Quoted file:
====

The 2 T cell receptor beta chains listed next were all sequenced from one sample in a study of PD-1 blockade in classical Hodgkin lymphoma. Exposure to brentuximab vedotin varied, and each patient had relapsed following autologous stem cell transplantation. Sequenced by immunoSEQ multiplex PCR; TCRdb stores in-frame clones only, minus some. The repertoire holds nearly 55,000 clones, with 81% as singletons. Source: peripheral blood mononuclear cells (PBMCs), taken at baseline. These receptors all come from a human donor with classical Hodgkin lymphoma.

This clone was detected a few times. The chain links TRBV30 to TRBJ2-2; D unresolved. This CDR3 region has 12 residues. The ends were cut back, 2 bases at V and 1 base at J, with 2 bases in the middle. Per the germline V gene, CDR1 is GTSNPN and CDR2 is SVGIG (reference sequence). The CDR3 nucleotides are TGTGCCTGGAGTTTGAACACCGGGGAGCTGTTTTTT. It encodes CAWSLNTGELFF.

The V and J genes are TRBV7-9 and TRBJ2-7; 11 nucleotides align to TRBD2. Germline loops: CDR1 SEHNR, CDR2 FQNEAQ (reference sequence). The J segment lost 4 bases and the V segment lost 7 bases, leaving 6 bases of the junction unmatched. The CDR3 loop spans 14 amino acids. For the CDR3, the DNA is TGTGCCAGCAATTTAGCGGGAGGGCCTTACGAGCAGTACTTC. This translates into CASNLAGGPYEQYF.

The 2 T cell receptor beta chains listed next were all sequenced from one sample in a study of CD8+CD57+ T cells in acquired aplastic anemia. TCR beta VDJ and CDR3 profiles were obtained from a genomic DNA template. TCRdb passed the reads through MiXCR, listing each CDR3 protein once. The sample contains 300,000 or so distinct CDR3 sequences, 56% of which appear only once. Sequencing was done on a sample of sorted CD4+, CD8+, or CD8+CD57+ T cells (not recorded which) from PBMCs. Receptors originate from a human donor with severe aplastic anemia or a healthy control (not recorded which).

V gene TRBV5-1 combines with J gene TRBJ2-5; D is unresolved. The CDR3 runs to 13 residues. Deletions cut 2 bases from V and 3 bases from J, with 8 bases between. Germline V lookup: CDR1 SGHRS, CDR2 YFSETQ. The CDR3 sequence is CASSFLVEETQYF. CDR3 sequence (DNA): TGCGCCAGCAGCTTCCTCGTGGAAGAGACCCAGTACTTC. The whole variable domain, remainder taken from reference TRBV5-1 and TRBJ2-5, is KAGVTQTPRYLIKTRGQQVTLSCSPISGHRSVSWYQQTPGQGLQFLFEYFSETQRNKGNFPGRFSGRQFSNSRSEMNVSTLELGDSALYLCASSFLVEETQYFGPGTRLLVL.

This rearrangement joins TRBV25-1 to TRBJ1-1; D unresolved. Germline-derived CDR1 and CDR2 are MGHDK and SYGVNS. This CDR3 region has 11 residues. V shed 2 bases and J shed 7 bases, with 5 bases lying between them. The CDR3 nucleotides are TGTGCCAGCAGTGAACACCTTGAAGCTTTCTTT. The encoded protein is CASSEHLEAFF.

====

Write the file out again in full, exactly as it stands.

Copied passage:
The 2 T cell receptor beta chains listed next were all sequenced from one sample in a study of PD-1 blockade in classical Hodgkin lymphoma. Exposure to brentuximab vedotin varied, and each patient had relapsed following autologous stem cell transplantation. Sequenced by immunoSEQ multiplex PCR; TCRdb stores in-frame clones only, minus some. The repertoire holds nearly 55,000 clones, with 81% as singletons. Source: peripheral blood mononuclear cells (PBMCs), taken at baseline. These receptors all come from a human donor with classical Hodgkin lymphoma.

This clone was detected a few times. The chain links TRBV30 to TRBJ2-2; D unresolved. This CDR3 region has 12 residues. The ends were cut back, 2 bases at V and 1 base at J, with 2 bases in the middle. Per the germline V gene, CDR1 is GTSNPN and CDR2 is SVGIG (reference sequence). The CDR3 nucleotides are TGTGCCTGGAGTTTGAACACCGGGGAGCTGTTTTTT. It encodes CAWSLNTGELFF.

The V and J genes are TRBV7-9 and TRBJ2-7; 11 nucleotides align to TRBD2. Germline loops: CDR1 SEHNR, CDR2 FQNEAQ (reference sequence). The J segment lost 4 bases and the V segment lost 7 bases, leaving 6 bases of the junction unmatched. The CDR3 loop spans 14 amino acids. For the CDR3, the DNA is TGTGCCAGCAATTTAGCGGGAGGGCCTTACGAGCAGTACTTC. This translates into CASNLAGGPYEQYF.

The 2 T cell receptor beta chains listed next were all sequenced from one sample in a study of CD8+CD57+ T cells in acquired aplastic anemia. TCR beta VDJ and CDR3 profiles were obtained from a genomic DNA template. TCRdb passed the reads through MiXCR, listing each CDR3 protein once. The sample contains 300,000 or so distinct CDR3 sequences, 56% of which appear only once. Sequencing was done on a sample of sorted CD4+, CD8+, or CD8+CD57+ T cells (not recorded which) from PBMCs. Receptors originate from a human donor with severe aplastic anemia or a healthy control (not recorded which).

V gene TRBV5-1 combines with J gene TRBJ2-5; D is unresolved. The CDR3 runs to 13 residues. Deletions cut 2 bases from V and 3 bases from J, with 8 bases between. Germline V lookup: CDR1 SGHRS, CDR2 YFSETQ. The CDR3 sequence is CASSFLVEETQYF. CDR3 sequence (DNA): TGCGCCAGCAGCTTCCTCGTGGAAGAGACCCAGTACTTC. The whole variable domain, remainder taken from reference TRBV5-1 and TRBJ2-5, is KAGVTQTPRYLIKTRGQQVTLSCSPISGHRSVSWYQQTPGQGLQFLFEYFSETQRNKGNFPGRFSGRQFSNSRSEMNVSTLELGDSALYLCASSFLVEETQYFGPGTRLLVL.

This rearrangement joins TRBV25-1 to TRBJ1-1; D unresolved. Germline-derived CDR1 and CDR2 are MGHDK and SYGVNS. This CDR3 region has 11 residues. V shed 2 bases and J shed 7 bases, with 5 bases lying between them. The CDR3 nucleotides are TGTGCCAGCAGTGAACACCTTGAAGCTTTCTTT. The encoded protein is CASSEHLEAFF.